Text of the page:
Is Centre Wellington ready for cannabis retail stores? John Mifsud says yes

Prospective retailer plans to bring results of survey to new council

CENTRE WELLINGTON – Five years ago, Centre Wellington council opted not to allow cannabis stores in the township.

It’s time for that to change, says John Mifsud.

The Fergus resident has created an online survey and hopes to convince council at its Feb. 13 committee of the whole meeting that not only is there acceptance of marijuana, there’s demand for it.

“There’s been five years of legalization and more social acceptance of cannabis,” he said in a phone interview.

“We have a new council and a new mayor. I think there’s opportunity for this council to allow cannabis stores in the township.”

The 29-year-old moved from Guelph to Fergus three years ago and was surprised to learn there were no cannabis stores in town.

The closest retail outlets are in Guelph or Arthur, he said, adding many people go to Waterloo to purchase marijuana as well.

“Full disclosure, I am a hopeful entrepreneur,” he said. “I’d be interested in opening a retail outlet myself.

“What I hope is with the survey, I’ll get a feel for people’s attitudes.

“I want to convince council to do their own survey, to look at it again and either continue to opt out or finally allow it.”

The township conducted a survey in 2018 and received more than 1,600 responses. That survey indicated:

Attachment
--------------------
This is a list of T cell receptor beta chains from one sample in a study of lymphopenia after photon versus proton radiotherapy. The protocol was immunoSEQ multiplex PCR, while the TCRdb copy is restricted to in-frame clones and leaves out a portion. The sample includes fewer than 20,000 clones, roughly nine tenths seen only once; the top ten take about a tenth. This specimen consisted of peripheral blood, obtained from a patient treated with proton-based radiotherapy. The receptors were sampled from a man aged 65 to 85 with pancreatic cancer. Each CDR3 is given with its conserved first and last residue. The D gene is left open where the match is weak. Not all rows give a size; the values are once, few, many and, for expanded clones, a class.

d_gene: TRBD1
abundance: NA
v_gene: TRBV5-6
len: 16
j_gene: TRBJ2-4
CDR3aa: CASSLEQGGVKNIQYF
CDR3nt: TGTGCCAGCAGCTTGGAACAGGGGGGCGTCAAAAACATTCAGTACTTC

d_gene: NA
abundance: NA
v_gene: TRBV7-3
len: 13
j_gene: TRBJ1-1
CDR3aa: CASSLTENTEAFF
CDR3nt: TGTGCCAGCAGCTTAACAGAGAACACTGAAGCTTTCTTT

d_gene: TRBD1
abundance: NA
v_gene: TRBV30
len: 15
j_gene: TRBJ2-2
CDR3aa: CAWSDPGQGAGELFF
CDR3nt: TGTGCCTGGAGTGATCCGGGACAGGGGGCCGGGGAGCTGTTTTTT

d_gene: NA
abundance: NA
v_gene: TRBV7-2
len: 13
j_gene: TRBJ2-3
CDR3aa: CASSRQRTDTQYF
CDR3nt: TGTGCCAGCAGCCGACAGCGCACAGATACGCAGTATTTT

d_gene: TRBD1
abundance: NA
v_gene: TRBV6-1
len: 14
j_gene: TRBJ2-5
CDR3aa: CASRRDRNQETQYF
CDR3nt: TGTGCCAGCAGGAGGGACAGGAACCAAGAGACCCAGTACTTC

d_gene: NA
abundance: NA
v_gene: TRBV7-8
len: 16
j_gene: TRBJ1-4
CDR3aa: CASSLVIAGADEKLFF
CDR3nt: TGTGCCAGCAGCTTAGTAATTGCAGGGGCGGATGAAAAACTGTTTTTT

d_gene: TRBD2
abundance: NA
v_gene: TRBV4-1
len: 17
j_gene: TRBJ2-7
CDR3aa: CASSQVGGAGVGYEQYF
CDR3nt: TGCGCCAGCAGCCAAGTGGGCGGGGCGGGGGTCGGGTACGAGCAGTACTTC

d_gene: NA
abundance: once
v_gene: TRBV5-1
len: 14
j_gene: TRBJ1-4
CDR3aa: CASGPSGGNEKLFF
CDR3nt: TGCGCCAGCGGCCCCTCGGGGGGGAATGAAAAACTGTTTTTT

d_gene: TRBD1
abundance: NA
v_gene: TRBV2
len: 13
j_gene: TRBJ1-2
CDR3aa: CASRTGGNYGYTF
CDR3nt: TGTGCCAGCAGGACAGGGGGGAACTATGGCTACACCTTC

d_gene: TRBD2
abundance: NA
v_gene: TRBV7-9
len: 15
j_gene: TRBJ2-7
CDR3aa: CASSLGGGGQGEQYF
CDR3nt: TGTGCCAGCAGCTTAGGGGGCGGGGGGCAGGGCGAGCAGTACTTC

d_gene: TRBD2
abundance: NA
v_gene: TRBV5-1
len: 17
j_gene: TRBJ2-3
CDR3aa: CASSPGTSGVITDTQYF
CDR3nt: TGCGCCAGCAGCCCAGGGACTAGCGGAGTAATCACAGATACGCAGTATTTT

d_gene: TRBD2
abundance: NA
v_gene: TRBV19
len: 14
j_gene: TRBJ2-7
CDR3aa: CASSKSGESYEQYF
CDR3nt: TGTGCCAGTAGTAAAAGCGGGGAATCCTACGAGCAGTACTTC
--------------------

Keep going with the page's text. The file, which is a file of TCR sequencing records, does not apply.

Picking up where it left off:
• 64.1 % of people support cannabis stores in Centre Wellington, 33.4% of people do not and 2.4% were undecided;
  • 49.3 % of people prefer to purchase cannabis in a legal private store;
  • 38.1 % of people do not use cannabis;
  • 7.1 % of people prefer to purchase cannabis on the provincial website; and
  • 5.6 % of people prefer to grown their own cannabis.

Still, council of the day decided to opt out.

“There’s a perception the old council was an old boys’ club,” Mifsud said.

“I got to talk to a few (of the new) councillors during the election and it seems they might support slow, measured growth.

“We don’t want one on every corner, but we need to remove barriers to access.”

Mifsud said many people with disabilities and chronic conditions use marijuana for pain relief and it’s much safer to get their supply from a reputable seller and easier if that seller is in town.

Those without a way to get to other centres might turn to the illegal market, “and then you don’t know what you’re getting,” he added.

In a Dec. 17, 2018 press release, then-Mayor Kelly Linton explained council’s decision.

“I envision that storefronts will require additional bylaws, which in turn increases taxes,” Linton stated.

“We are not prepared at this time to offset this onto our tax base.”

Mifsud said Linton ignored the fact the township will receive tax revenue from these businesses.

And the Cannabis License Act, which regulates retail operations, is very restrictive about checking ID and ensuring youth can’t enter the store.

“Illegal enterprises are still active in town,” he said. “When you take away the criminal element, you will see access to safer product.”

Mifsud launched his survey on Jan. 8, and it closes Jan. 15. He hopes to get 1,000 responses. He’s at 400 already.

The survey can be found at